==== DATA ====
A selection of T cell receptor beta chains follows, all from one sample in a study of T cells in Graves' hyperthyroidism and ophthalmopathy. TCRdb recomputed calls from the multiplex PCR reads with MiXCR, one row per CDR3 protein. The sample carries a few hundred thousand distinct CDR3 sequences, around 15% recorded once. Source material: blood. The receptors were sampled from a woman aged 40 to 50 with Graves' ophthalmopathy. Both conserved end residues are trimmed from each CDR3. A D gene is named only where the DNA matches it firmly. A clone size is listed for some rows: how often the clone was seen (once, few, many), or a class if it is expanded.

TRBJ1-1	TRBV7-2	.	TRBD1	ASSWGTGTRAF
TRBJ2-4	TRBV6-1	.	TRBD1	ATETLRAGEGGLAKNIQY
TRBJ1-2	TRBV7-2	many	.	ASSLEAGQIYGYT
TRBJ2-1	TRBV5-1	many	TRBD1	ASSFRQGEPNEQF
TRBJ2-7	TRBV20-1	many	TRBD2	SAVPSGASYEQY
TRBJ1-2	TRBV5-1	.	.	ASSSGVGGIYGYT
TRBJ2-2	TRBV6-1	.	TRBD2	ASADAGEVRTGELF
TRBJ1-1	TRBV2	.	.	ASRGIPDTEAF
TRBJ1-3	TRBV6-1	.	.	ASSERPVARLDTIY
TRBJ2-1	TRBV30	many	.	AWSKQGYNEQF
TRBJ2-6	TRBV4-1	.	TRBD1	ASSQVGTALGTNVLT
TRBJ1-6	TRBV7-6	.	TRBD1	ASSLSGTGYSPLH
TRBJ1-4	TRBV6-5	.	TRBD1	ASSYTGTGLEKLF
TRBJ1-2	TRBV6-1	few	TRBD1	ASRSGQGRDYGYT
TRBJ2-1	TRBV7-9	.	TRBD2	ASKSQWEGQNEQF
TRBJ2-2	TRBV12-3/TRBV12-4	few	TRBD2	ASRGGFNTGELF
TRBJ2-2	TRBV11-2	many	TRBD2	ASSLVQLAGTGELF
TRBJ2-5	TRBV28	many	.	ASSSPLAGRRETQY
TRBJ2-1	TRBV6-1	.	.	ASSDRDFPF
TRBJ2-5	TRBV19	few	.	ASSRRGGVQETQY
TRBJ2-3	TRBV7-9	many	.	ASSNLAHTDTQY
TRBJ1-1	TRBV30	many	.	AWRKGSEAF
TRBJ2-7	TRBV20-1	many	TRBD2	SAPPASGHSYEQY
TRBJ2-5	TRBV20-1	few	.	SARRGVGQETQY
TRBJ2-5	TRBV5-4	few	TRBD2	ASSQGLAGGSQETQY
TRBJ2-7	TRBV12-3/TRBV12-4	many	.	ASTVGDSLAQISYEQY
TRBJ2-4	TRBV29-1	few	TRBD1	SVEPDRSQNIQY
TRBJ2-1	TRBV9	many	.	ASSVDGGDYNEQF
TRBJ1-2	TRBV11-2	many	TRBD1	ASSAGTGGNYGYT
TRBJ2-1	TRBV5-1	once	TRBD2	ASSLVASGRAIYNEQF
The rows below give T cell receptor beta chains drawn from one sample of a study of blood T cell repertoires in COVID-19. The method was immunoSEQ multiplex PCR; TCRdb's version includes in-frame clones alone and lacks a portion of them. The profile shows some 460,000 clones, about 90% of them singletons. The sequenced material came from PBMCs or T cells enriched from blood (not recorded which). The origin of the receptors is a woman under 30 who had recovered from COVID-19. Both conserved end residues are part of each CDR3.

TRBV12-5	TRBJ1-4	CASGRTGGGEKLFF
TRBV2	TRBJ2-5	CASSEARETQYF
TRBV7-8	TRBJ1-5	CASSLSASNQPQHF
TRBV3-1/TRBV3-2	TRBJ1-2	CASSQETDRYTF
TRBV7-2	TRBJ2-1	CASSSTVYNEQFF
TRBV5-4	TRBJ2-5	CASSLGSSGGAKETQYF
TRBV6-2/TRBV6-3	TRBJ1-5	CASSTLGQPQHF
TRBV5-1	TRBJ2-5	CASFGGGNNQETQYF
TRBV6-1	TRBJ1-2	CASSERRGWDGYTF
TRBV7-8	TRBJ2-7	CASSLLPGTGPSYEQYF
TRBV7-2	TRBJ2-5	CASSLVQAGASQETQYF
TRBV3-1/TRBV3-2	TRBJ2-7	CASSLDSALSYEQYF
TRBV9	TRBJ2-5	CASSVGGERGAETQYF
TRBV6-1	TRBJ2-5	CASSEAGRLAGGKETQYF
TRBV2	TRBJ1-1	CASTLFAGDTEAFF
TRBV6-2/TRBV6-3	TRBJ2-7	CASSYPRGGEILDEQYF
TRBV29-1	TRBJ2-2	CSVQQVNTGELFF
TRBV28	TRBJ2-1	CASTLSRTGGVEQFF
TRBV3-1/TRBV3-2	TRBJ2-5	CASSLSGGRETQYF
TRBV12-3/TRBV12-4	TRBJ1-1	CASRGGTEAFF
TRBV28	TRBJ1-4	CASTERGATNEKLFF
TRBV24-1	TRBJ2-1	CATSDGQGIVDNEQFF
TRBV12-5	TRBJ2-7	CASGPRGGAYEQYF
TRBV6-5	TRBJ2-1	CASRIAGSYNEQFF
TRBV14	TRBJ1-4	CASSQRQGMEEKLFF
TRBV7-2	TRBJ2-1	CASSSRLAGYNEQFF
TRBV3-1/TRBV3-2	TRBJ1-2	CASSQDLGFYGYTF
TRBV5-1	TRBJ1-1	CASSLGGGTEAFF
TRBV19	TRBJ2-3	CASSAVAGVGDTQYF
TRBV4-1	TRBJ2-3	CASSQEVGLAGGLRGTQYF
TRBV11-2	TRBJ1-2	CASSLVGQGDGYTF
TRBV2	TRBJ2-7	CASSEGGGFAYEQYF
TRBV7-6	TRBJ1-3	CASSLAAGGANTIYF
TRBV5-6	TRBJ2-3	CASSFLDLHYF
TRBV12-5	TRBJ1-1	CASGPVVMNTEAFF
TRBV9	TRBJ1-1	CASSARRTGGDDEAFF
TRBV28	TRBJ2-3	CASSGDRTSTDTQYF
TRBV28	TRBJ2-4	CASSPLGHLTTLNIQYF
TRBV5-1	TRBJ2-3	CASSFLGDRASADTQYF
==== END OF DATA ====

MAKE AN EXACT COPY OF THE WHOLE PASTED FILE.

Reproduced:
A selection of T cell receptor beta chains follows, all from one sample in a study of T cells in Graves' hyperthyroidism and ophthalmopathy. TCRdb recomputed calls from the multiplex PCR reads with MiXCR, one row per CDR3 protein. The sample carries a few hundred thousand distinct CDR3 sequences, around 15% recorded once. Source material: blood. The receptors were sampled from a woman aged 40 to 50 with Graves' ophthalmopathy. Both conserved end residues are trimmed from each CDR3. A D gene is named only where the DNA matches it firmly. A clone size is listed for some rows: how often the clone was seen (once, few, many), or a class if it is expanded.

TRBJ1-1	TRBV7-2	.	TRBD1	ASSWGTGTRAF
TRBJ2-4	TRBV6-1	.	TRBD1	ATETLRAGEGGLAKNIQY
TRBJ1-2	TRBV7-2	many	.	ASSLEAGQIYGYT
TRBJ2-1	TRBV5-1	many	TRBD1	ASSFRQGEPNEQF
TRBJ2-7	TRBV20-1	many	TRBD2	SAVPSGASYEQY
TRBJ1-2	TRBV5-1	.	.	ASSSGVGGIYGYT
TRBJ2-2	TRBV6-1	.	TRBD2	ASADAGEVRTGELF
TRBJ1-1	TRBV2	.	.	ASRGIPDTEAF
TRBJ1-3	TRBV6-1	.	.	ASSERPVARLDTIY
TRBJ2-1	TRBV30	many	.	AWSKQGYNEQF
TRBJ2-6	TRBV4-1	.	TRBD1	ASSQVGTALGTNVLT
TRBJ1-6	TRBV7-6	.	TRBD1	ASSLSGTGYSPLH
TRBJ1-4	TRBV6-5	.	TRBD1	ASSYTGTGLEKLF
TRBJ1-2	TRBV6-1	few	TRBD1	ASRSGQGRDYGYT
TRBJ2-1	TRBV7-9	.	TRBD2	ASKSQWEGQNEQF
TRBJ2-2	TRBV12-3/TRBV12-4	few	TRBD2	ASRGGFNTGELF
TRBJ2-2	TRBV11-2	many	TRBD2	ASSLVQLAGTGELF
TRBJ2-5	TRBV28	many	.	ASSSPLAGRRETQY
TRBJ2-1	TRBV6-1	.	.	ASSDRDFPF
TRBJ2-5	TRBV19	few	.	ASSRRGGVQETQY
TRBJ2-3	TRBV7-9	many	.	ASSNLAHTDTQY
TRBJ1-1	TRBV30	many	.	AWRKGSEAF
TRBJ2-7	TRBV20-1	many	TRBD2	SAPPASGHSYEQY
TRBJ2-5	TRBV20-1	few	.	SARRGVGQETQY
TRBJ2-5	TRBV5-4	few	TRBD2	ASSQGLAGGSQETQY
TRBJ2-7	TRBV12-3/TRBV12-4	many	.	ASTVGDSLAQISYEQY
TRBJ2-4	TRBV29-1	few	TRBD1	SVEPDRSQNIQY
TRBJ2-1	TRBV9	many	.	ASSVDGGDYNEQF
TRBJ1-2	TRBV11-2	many	TRBD1	ASSAGTGGNYGYT
TRBJ2-1	TRBV5-1	once	TRBD2	ASSLVASGRAIYNEQF
The rows below give T cell receptor beta chains drawn from one sample of a study of blood T cell repertoires in COVID-19. The method was immunoSEQ multiplex PCR; TCRdb's version includes in-frame clones alone and lacks a portion of them. The profile shows some 460,000 clones, about 90% of them singletons. The sequenced material came from PBMCs or T cells enriched from blood (not recorded which). The origin of the receptors is a woman under 30 who had recovered from COVID-19. Both conserved end residues are part of each CDR3.

TRBV12-5	TRBJ1-4	CASGRTGGGEKLFF
TRBV2	TRBJ2-5	CASSEARETQYF
TRBV7-8	TRBJ1-5	CASSLSASNQPQHF
TRBV3-1/TRBV3-2	TRBJ1-2	CASSQETDRYTF
TRBV7-2	TRBJ2-1	CASSSTVYNEQFF
TRBV5-4	TRBJ2-5	CASSLGSSGGAKETQYF
TRBV6-2/TRBV6-3	TRBJ1-5	CASSTLGQPQHF
TRBV5-1	TRBJ2-5	CASFGGGNNQETQYF
TRBV6-1	TRBJ1-2	CASSERRGWDGYTF
TRBV7-8	TRBJ2-7	CASSLLPGTGPSYEQYF
TRBV7-2	TRBJ2-5	CASSLVQAGASQETQYF
TRBV3-1/TRBV3-2	TRBJ2-7	CASSLDSALSYEQYF
TRBV9	TRBJ2-5	CASSVGGERGAETQYF
TRBV6-1	TRBJ2-5	CASSEAGRLAGGKETQYF
TRBV2	TRBJ1-1	CASTLFAGDTEAFF
TRBV6-2/TRBV6-3	TRBJ2-7	CASSYPRGGEILDEQYF
TRBV29-1	TRBJ2-2	CSVQQVNTGELFF
TRBV28	TRBJ2-1	CASTLSRTGGVEQFF
TRBV3-1/TRBV3-2	TRBJ2-5	CASSLSGGRETQYF
TRBV12-3/TRBV12-4	TRBJ1-1	CASRGGTEAFF
TRBV28	TRBJ1-4	CASTERGATNEKLFF
TRBV24-1	TRBJ2-1	CATSDGQGIVDNEQFF
TRBV12-5	TRBJ2-7	CASGPRGGAYEQYF
TRBV6-5	TRBJ2-1	CASRIAGSYNEQFF
TRBV14	TRBJ1-4	CASSQRQGMEEKLFF
TRBV7-2	TRBJ2-1	CASSSRLAGYNEQFF
TRBV3-1/TRBV3-2	TRBJ1-2	CASSQDLGFYGYTF
TRBV5-1	TRBJ1-1	CASSLGGGTEAFF
TRBV19	TRBJ2-3	CASSAVAGVGDTQYF
TRBV4-1	TRBJ2-3	CASSQEVGLAGGLRGTQYF
TRBV11-2	TRBJ1-2	CASSLVGQGDGYTF
TRBV2	TRBJ2-7	CASSEGGGFAYEQYF
TRBV7-6	TRBJ1-3	CASSLAAGGANTIYF
TRBV5-6	TRBJ2-3	CASSFLDLHYF
TRBV12-5	TRBJ1-1	CASGPVVMNTEAFF
TRBV9	TRBJ1-1	CASSARRTGGDDEAFF
TRBV28	TRBJ2-3	CASSGDRTSTDTQYF
TRBV28	TRBJ2-4	CASSPLGHLTTLNIQYF
TRBV5-1	TRBJ2-3	CASSFLGDRASADTQYF